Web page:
Initial Rate and Concentrations of Reactants for
Rate expressions can take different forms. Forms such as , , and are common. A rate expression is described as having the general form . The sum of the powers that the reactant concentrations are raised to in the rate expression is the reaction order. The reaction order is equal to in the general form.
A zero-order reaction is a reaction in which rate is not dependent on the reactant concentrations. The rate law for a zero-order reaction has the form .
A first-order reaction is a reaction in which the rate is dependent on the concentration of one of the reactants, raised to the power of one. The rate law for a first-order reaction has the form . A first-order reaction may have more than one reactant. For example, it may have the form . The concentration of B does not affect rate in this case. For first-order reactions, .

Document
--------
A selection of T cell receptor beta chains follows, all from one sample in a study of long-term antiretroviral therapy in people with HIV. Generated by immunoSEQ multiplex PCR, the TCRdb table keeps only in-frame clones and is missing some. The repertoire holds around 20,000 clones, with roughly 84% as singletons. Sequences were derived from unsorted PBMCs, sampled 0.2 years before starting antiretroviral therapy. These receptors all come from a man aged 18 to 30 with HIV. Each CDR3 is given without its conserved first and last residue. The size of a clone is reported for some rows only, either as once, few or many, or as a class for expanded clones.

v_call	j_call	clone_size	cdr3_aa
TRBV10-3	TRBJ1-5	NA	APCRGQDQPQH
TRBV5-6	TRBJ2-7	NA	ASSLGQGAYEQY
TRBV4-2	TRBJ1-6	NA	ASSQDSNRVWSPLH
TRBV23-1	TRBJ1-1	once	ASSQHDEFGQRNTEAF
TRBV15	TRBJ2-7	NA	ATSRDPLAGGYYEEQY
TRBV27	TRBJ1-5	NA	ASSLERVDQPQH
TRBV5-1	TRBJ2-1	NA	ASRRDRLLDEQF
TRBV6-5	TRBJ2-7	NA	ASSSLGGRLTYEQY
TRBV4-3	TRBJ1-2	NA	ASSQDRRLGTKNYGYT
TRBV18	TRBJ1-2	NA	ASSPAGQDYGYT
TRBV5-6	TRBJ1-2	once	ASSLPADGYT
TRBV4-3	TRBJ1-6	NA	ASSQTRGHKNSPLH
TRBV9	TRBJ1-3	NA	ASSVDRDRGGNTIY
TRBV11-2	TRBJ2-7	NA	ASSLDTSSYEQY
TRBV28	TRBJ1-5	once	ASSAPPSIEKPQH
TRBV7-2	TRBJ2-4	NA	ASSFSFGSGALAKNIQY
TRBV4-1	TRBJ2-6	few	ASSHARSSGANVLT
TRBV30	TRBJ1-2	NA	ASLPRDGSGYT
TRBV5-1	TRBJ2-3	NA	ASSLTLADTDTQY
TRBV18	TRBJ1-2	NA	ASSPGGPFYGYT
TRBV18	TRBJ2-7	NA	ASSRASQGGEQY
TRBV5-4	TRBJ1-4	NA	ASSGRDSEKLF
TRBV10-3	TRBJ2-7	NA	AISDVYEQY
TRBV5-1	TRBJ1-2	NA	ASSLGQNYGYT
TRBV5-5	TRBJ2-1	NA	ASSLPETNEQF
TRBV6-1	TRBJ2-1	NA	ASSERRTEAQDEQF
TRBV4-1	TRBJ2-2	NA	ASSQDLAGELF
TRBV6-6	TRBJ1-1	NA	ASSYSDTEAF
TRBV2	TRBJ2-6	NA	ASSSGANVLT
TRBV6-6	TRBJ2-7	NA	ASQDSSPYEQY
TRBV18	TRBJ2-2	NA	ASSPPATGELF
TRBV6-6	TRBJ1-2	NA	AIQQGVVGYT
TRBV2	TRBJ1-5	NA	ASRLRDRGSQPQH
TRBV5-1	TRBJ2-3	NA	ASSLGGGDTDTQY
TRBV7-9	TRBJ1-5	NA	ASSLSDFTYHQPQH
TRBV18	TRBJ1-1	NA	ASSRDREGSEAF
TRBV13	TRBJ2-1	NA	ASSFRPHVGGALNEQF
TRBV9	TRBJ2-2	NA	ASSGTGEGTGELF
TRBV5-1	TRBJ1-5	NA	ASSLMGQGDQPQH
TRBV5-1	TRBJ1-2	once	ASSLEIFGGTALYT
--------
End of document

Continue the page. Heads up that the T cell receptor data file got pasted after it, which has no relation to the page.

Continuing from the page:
A second-order reaction is a reaction in which the sum of the powers that the reactant concentrations are raised to in the rate expression is equal to two. The rate depends on the concentrations of two reactants each raised to the power of one, or the rate depends on the concentration of one reactant raised to the power of two. The rate law for a second-order reaction can have the form , or it can have the form . For second-order reactions, .
In a third-order reaction the powers that the concentrations of the reactants are raised to in the rate expression is equal to three. Third-order reactions can have multiple different forms, for example, , , or . For third-order reactions, the sum of the exponents in the rate equation equals 3.
The units of the rate constant are dependent on the reaction order.
Rate Constant Units and Reaction Order
In a chemical reaction of the form , the following experimental data are measured.
|Measurement||[A] (M)||[B] (M)||Measured Rate (M/s)|
For this reaction, determine the following.
1. Rate expression
2. Reaction order
3. Rate constant